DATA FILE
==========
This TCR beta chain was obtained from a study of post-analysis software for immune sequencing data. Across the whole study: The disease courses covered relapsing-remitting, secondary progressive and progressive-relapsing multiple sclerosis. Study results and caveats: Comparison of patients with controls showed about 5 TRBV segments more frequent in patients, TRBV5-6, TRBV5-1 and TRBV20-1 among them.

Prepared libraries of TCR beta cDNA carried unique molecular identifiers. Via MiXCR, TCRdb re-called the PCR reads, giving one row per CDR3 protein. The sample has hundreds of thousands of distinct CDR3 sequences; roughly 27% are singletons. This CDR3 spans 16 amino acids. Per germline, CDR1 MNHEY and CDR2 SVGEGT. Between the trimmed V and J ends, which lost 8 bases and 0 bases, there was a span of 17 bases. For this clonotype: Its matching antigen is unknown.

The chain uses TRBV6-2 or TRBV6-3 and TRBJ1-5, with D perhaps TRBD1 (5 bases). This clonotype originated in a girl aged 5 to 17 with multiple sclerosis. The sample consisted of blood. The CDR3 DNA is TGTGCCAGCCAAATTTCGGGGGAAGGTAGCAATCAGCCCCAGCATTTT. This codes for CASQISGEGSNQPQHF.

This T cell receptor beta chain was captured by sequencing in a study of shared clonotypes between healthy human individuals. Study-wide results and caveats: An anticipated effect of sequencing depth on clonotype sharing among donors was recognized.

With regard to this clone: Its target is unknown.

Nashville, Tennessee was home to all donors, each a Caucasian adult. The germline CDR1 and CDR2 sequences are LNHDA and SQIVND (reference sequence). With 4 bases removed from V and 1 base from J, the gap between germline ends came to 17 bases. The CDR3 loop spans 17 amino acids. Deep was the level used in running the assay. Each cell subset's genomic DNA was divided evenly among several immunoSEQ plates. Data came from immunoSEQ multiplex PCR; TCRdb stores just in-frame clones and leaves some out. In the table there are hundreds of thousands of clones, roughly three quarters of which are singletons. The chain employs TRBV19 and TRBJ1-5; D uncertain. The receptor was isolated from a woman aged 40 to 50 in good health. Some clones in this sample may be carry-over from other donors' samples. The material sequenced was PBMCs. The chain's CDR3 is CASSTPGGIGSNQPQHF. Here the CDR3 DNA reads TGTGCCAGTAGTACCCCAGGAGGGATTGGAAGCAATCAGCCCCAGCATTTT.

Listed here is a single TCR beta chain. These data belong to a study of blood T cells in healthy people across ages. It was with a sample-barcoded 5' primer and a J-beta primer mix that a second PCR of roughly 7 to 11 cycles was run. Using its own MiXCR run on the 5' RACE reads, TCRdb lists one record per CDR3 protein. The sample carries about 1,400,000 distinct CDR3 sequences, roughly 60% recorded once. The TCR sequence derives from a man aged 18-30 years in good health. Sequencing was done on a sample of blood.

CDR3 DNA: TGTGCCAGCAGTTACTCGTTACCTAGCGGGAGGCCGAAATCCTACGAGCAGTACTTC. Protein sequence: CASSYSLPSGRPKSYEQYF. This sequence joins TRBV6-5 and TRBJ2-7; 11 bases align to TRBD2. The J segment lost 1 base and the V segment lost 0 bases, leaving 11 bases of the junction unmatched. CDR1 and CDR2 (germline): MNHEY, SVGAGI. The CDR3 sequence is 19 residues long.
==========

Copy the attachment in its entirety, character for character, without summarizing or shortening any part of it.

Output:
This TCR beta chain was obtained from a study of post-analysis software for immune sequencing data. Across the whole study: The disease courses covered relapsing-remitting, secondary progressive and progressive-relapsing multiple sclerosis. Study results and caveats: Comparison of patients with controls showed about 5 TRBV segments more frequent in patients, TRBV5-6, TRBV5-1 and TRBV20-1 among them.

Prepared libraries of TCR beta cDNA carried unique molecular identifiers. Via MiXCR, TCRdb re-called the PCR reads, giving one row per CDR3 protein. The sample has hundreds of thousands of distinct CDR3 sequences; roughly 27% are singletons. This CDR3 spans 16 amino acids. Per germline, CDR1 MNHEY and CDR2 SVGEGT. Between the trimmed V and J ends, which lost 8 bases and 0 bases, there was a span of 17 bases. For this clonotype: Its matching antigen is unknown.

The chain uses TRBV6-2 or TRBV6-3 and TRBJ1-5, with D perhaps TRBD1 (5 bases). This clonotype originated in a girl aged 5 to 17 with multiple sclerosis. The sample consisted of blood. The CDR3 DNA is TGTGCCAGCCAAATTTCGGGGGAAGGTAGCAATCAGCCCCAGCATTTT. This codes for CASQISGEGSNQPQHF.

This T cell receptor beta chain was captured by sequencing in a study of shared clonotypes between healthy human individuals. Study-wide results and caveats: An anticipated effect of sequencing depth on clonotype sharing among donors was recognized.

With regard to this clone: Its target is unknown.

Nashville, Tennessee was home to all donors, each a Caucasian adult. The germline CDR1 and CDR2 sequences are LNHDA and SQIVND (reference sequence). With 4 bases removed from V and 1 base from J, the gap between germline ends came to 17 bases. The CDR3 loop spans 17 amino acids. Deep was the level used in running the assay. Each cell subset's genomic DNA was divided evenly among several immunoSEQ plates. Data came from immunoSEQ multiplex PCR; TCRdb stores just in-frame clones and leaves some out. In the table there are hundreds of thousands of clones, roughly three quarters of which are singletons. The chain employs TRBV19 and TRBJ1-5; D uncertain. The receptor was isolated from a woman aged 40 to 50 in good health. Some clones in this sample may be carry-over from other donors' samples. The material sequenced was PBMCs. The chain's CDR3 is CASSTPGGIGSNQPQHF. Here the CDR3 DNA reads TGTGCCAGTAGTACCCCAGGAGGGATTGGAAGCAATCAGCCCCAGCATTTT.

Listed here is a single TCR beta chain. These data belong to a study of blood T cells in healthy people across ages. It was with a sample-barcoded 5' primer and a J-beta primer mix that a second PCR of roughly 7 to 11 cycles was run. Using its own MiXCR run on the 5' RACE reads, TCRdb lists one record per CDR3 protein. The sample carries about 1,400,000 distinct CDR3 sequences, roughly 60% recorded once. The TCR sequence derives from a man aged 18-30 years in good health. Sequencing was done on a sample of blood.

CDR3 DNA: TGTGCCAGCAGTTACTCGTTACCTAGCGGGAGGCCGAAATCCTACGAGCAGTACTTC. Protein sequence: CASSYSLPSGRPKSYEQYF. This sequence joins TRBV6-5 and TRBJ2-7; 11 bases align to TRBD2. The J segment lost 1 base and the V segment lost 0 bases, leaving 11 bases of the junction unmatched. CDR1 and CDR2 (germline): MNHEY, SVGAGI. The CDR3 sequence is 19 residues long.